I have been reading about Municipal Tax Lien sales since my city held their sale last year. This year I decided to register and attend my first tax lien auction. I had identified a few properties on the list of interest with a non-redemption strategy in hopes to initiate foreclosure after the 2 year redemption period, here in New Jersey, thereby acquiring a property or two with future plans to fix and hold or flip, etc. Well, I was definitely out of my league. I know tax lien investing is more of an advanced strategy so I went in only targeting a couple properties, but I wasnt even in the ballpark. Almost every property on the docket went to premium bids, some as high as 10,000 to 47,000 on a 7600 tax lien. You could tell there were experienced "players" in the room with a seemingly endless supply of capital. My question though, is how do these investors "value" the lien and set a limit on how high they are willing to bid? Some properties, that I wasnt as familiar with, went for only a couple hundred to a couple thousand dollars. Where do you experienced Tax Sale investors find value and how can one determine a max bid on lien? Is there a formula or rule of thumb Im not aware of? I was glad I attended for the experience (didnt even make a bid though) and am hoping to be better prepared for next year (or another city). Thanks in advance!
@Daniel Kern it is a humbling experience. We buy a lot of properties in my area at the sheriffs sales and when we first started it was an eye opener. I have since teamed up with a few very good partners. One does the research on the liens. I handle a lot of the evaluation and how much the property is worth and what is the max we can offer. My third partner handles all the back office stuff. Its not a place to start out but a good goal for you to have to maybe play in that market. There are so many other areas to start that I would not suggest this arena. Just not yet.
Thank you @Alex Deacon for the response and I agree that I am not ready for this type of investment strategy, but I wanted to attend to at least have a better understanding of the process. Having a team seems like a naturally good idea in addition to that endless supply of capital. Can you elaborate on how you determine your max offer per lien and how this would be impacted by the value of the property?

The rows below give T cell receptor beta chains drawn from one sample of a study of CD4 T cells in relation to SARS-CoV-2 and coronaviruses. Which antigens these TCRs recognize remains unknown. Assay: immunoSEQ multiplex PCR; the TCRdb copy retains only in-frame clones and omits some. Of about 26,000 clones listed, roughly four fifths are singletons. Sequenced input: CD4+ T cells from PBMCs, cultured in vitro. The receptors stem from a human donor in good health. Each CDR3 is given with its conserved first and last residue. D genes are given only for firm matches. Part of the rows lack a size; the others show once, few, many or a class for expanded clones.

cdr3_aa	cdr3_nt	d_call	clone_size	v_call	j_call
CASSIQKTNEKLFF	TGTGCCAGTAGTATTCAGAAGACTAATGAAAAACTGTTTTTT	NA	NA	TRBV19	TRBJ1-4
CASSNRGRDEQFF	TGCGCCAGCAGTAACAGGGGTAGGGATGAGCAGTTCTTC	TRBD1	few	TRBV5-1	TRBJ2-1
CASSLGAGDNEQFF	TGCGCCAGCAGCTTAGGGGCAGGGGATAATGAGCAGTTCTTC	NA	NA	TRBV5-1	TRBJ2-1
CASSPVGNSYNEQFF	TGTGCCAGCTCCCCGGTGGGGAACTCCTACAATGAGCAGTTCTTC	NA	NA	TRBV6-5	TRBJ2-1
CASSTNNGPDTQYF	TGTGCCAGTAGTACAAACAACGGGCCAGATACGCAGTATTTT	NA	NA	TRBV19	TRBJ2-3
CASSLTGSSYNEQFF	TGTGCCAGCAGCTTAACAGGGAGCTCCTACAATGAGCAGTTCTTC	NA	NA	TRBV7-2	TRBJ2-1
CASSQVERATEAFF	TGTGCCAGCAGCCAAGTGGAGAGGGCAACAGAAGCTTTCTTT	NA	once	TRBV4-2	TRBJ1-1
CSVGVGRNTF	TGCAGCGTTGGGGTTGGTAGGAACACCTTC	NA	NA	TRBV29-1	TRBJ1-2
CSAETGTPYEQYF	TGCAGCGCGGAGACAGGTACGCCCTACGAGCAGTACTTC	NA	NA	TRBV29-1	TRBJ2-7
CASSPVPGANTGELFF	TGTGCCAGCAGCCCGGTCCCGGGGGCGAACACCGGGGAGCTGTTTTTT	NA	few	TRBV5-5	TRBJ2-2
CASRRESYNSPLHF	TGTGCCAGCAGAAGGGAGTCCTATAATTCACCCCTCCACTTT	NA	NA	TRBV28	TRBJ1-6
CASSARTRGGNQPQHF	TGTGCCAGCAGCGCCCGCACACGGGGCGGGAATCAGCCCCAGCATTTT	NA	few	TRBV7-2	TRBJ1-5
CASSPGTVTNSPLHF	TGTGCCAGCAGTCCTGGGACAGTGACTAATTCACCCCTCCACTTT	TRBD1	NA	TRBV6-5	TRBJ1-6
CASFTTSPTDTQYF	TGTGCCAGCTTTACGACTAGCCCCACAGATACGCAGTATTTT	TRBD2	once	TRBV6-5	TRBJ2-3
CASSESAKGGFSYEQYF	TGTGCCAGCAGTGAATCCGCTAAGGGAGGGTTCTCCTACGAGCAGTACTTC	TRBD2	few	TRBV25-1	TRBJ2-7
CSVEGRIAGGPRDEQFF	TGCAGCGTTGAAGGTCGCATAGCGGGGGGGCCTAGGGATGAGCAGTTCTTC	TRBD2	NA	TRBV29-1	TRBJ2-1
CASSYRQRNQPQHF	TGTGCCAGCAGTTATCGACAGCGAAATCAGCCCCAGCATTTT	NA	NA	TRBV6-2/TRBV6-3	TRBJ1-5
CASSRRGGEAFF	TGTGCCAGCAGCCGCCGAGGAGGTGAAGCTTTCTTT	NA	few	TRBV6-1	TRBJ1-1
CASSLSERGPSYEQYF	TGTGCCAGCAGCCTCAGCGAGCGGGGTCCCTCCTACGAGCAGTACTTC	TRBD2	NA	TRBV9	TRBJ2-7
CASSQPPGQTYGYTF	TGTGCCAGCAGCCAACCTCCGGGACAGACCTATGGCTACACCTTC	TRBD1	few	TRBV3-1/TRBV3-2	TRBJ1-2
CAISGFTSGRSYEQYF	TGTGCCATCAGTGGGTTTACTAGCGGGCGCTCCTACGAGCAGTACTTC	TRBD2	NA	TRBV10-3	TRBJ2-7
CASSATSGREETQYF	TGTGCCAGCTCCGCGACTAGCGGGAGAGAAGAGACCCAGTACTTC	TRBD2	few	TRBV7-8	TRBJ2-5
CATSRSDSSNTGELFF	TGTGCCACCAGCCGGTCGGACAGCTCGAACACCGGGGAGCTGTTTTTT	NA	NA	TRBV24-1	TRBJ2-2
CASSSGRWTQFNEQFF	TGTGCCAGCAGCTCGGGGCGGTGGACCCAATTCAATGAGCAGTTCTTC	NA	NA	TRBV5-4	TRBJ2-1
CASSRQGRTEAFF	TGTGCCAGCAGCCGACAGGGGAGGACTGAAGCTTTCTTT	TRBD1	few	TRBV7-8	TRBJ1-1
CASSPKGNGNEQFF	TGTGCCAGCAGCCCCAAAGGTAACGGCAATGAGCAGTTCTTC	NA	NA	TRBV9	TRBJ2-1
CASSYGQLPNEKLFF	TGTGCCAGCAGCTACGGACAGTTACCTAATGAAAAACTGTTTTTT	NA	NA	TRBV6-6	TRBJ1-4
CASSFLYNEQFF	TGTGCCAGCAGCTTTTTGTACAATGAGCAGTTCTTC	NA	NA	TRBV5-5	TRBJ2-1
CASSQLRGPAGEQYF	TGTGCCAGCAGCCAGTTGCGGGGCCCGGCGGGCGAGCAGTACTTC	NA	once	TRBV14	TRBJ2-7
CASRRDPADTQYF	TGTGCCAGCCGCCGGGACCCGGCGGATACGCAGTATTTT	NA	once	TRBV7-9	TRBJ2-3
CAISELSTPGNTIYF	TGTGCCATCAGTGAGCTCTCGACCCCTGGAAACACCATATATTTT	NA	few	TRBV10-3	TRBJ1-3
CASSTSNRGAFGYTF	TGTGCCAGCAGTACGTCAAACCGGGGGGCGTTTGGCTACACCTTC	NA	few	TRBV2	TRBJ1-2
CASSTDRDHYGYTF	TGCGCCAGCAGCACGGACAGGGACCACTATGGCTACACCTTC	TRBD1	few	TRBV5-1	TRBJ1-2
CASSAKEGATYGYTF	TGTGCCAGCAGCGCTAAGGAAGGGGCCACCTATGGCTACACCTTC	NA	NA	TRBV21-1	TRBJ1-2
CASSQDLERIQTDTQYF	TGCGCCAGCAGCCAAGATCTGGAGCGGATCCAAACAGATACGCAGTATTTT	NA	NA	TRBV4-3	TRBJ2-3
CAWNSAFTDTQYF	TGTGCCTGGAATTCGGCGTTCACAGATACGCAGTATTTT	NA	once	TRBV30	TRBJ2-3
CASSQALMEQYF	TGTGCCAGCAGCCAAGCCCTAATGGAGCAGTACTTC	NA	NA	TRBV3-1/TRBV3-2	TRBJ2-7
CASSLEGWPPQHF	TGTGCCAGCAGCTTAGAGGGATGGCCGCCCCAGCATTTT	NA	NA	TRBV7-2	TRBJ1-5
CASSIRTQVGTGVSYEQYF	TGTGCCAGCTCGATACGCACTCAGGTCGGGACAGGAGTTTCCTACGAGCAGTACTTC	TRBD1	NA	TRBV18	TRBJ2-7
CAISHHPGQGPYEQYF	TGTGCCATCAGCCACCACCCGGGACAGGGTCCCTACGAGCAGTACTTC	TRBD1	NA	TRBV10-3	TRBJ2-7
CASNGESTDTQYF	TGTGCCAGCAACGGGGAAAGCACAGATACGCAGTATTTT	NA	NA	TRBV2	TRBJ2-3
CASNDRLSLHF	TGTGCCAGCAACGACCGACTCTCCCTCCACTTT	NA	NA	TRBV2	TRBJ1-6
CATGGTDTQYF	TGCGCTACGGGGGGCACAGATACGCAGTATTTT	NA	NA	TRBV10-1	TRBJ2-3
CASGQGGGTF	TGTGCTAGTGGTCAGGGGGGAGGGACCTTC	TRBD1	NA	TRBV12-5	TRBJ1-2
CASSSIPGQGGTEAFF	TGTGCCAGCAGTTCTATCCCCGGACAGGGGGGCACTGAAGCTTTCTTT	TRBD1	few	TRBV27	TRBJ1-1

I had gone through the whole list and came up with my estimated value of each property I was interested in, but I assume there is a more formalized calculation of Lien Amount to Property Value to Max Bid? I understand these formulas when it comes to property for flips, buy and hold, etc... Just trying to dig through the nuances of tax lien purchases as a potential future investment vehicle. Thanks again for your insight!
I kind of work my way backwards. I take what I feel the ARV will be minus any liens minus Buy, Hold and Sell costs minus estimate for the rehab minus an unknown contingency since most of these you cant get inside the property to look and then minus a reasonable profit margin leaves me with the most I can offer. I hope that is answering your question. I am in Pittsburgh so I dont know if the process is different in your area but sometimes you cant sell the property with good title for up to 1 year so your holding costs can be excessive. You have to be ultra careful because with this length of time holding the property a lot of things can go wrong and the market can change temporarily for the worst due to weather, holidays spike in interest rates, sudden oversupply etc...
Thanks @Alex Deacon for the rough formula, that was very informative and what I was looking for. Would this rough estimate/hypothetical situation make sense to you as far as math goes or are there additional fees and holding costs I'm leaving out? For example...
150k ARV property with 6,000 annual taxes and a 10k tax and sewer lien
150k - 10k lien - 18k (3yr taxes) - 35k rehab - 15k unknown - 40k flip profit - 15k sales cost = 17,000 Max premium bid
Looks reasonable. 40k is a lot of profit. With the competition you may need to work on a little slimmer margins.
Or you stick to your guns and do less deals and more profit margin per deal.
Makes sense to me, just using hypotheticals, on the ideal side I guess, but thank you again. This conversation has been very helpful. I didnt have the nerve to talk to the few "players" at the table this morning after the sale was over, but knew I had a forum to turn to... I appreciate it!
I am also new at getting into Tax Lien and Tax Deed investing. I've been doing a lot of research in this arena. Thanks for the post.
Very informative post. Thank you guys. I learn something new here every day!
What about the liens that are for minimal amounts (say $400 sewer lien) that closed at 0% or only a few hundred dollar premium? These properties still have great ARV after the redemption period but went for much less than other properties where the premium paid was much higher. Is this simply a matter of the bigger players not wasting there time on smaller liens or is there an underlying correlation to the property/likelihood of redemption? I can see hedge funds of private entities not wasting resources on a $400 lien at 5% that's redeemed at only a $20 return.
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